But Light comes into the darkness, whether or not the darkness recognizes itself. Light seeps into through the cracks and crevices of our carefully-constructed world that we have walled off to others and begins to make a home. Light comes uninvited into those places that never knew they were dark at all. Light comes whether or not we are ready, whether or not we’ve planned it, whether or not we have done what we should do, and Light makes a home in a manger or whatever else it will find and we will never be the same.

Hope holds with it the promise that God always answers our questions by showing up, not necessarily with what we ask for but with remarkable gifts that change our lives and the world. (Mary Lou Redding)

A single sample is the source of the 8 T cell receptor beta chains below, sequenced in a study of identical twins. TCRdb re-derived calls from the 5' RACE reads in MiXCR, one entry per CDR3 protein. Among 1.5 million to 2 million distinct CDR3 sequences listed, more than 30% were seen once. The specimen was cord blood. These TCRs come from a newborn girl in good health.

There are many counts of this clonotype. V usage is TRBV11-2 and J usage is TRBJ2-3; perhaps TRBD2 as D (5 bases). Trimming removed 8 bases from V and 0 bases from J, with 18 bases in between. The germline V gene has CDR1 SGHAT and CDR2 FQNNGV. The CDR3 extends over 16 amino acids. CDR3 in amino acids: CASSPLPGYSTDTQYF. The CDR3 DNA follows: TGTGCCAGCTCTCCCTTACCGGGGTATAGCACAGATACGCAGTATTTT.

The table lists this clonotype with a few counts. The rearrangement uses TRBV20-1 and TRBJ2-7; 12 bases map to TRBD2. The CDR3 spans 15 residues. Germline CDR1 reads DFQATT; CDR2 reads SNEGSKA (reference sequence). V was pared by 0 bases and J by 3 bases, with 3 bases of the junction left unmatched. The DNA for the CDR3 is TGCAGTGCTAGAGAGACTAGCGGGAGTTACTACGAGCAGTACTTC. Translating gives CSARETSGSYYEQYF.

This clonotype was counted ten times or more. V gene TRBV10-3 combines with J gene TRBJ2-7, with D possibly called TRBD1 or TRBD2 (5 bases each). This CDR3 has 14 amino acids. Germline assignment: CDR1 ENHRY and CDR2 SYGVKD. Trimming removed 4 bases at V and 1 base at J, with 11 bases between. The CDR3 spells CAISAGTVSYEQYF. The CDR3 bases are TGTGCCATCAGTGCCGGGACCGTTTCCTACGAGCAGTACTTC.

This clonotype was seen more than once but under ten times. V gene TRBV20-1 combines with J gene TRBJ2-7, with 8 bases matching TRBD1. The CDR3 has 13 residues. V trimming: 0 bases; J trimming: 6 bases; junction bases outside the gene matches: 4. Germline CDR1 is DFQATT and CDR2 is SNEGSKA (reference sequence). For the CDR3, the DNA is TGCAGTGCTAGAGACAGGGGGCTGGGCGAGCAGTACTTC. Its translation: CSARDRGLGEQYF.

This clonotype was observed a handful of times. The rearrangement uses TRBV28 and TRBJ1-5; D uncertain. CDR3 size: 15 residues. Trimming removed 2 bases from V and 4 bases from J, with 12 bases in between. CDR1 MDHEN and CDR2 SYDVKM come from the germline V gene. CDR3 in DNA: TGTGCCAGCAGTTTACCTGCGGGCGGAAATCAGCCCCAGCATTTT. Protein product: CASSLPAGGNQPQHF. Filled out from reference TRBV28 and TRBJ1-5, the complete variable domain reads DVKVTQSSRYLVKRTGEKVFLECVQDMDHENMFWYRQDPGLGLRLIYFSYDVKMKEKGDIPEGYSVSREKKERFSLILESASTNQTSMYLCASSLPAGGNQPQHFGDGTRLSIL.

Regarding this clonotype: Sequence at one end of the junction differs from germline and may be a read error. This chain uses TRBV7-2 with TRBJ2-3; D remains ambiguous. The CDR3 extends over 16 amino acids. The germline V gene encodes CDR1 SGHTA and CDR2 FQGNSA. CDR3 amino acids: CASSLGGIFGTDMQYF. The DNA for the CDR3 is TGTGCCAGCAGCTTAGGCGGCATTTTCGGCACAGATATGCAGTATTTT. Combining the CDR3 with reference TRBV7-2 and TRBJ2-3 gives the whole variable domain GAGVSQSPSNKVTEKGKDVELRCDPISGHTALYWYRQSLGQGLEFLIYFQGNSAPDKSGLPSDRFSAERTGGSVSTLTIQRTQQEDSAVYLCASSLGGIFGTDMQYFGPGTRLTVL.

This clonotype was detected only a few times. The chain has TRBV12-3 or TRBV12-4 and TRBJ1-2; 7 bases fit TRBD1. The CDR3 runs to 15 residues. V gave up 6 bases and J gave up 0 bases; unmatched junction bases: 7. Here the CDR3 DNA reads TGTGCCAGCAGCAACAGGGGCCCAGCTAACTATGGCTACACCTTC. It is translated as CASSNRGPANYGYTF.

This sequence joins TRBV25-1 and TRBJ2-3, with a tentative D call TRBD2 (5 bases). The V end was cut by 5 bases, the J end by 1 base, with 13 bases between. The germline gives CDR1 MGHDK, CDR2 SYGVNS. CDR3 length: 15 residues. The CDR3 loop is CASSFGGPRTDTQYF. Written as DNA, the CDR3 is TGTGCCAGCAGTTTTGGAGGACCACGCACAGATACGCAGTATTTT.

Grace and Peace,




Expectant Hope

cropped-dreamstimefree_2365100.jpgScripture Text: Hebrews 11:1

Now faith is the assurance of things hoped for, the conviction of things not seen.

I remember when I was little, going to bed on Christmas Eve was the hardest and the most amazing thing to do.  I would lay there so excited about the next morning that I couldn’t sleep.  There were things that I hoped against hope would be under the tree when I awoke.  But, the main thing, is that I knew deep down that, regardless of what I hoped would be there, there was always something wonderful there.  I knew that.  I thought sure that there was no way I would ever go to sleep but at some point, I would drift off.  Then in the morning, I would lay there for a little awhile.  Even at a young age, I understood that there was this moment–this wonderful glorious moment when I would get my first look at the Christmas tree (post-Santa’s visit) and I would savor it, push it until I could not stand it anymore.  Then, there it was–this moment filled with beauty and wonder and hopes fulfilled before the tree stood a short time later in a barren wasteland of discarded wrapping paper.  But in that moment was hope alive.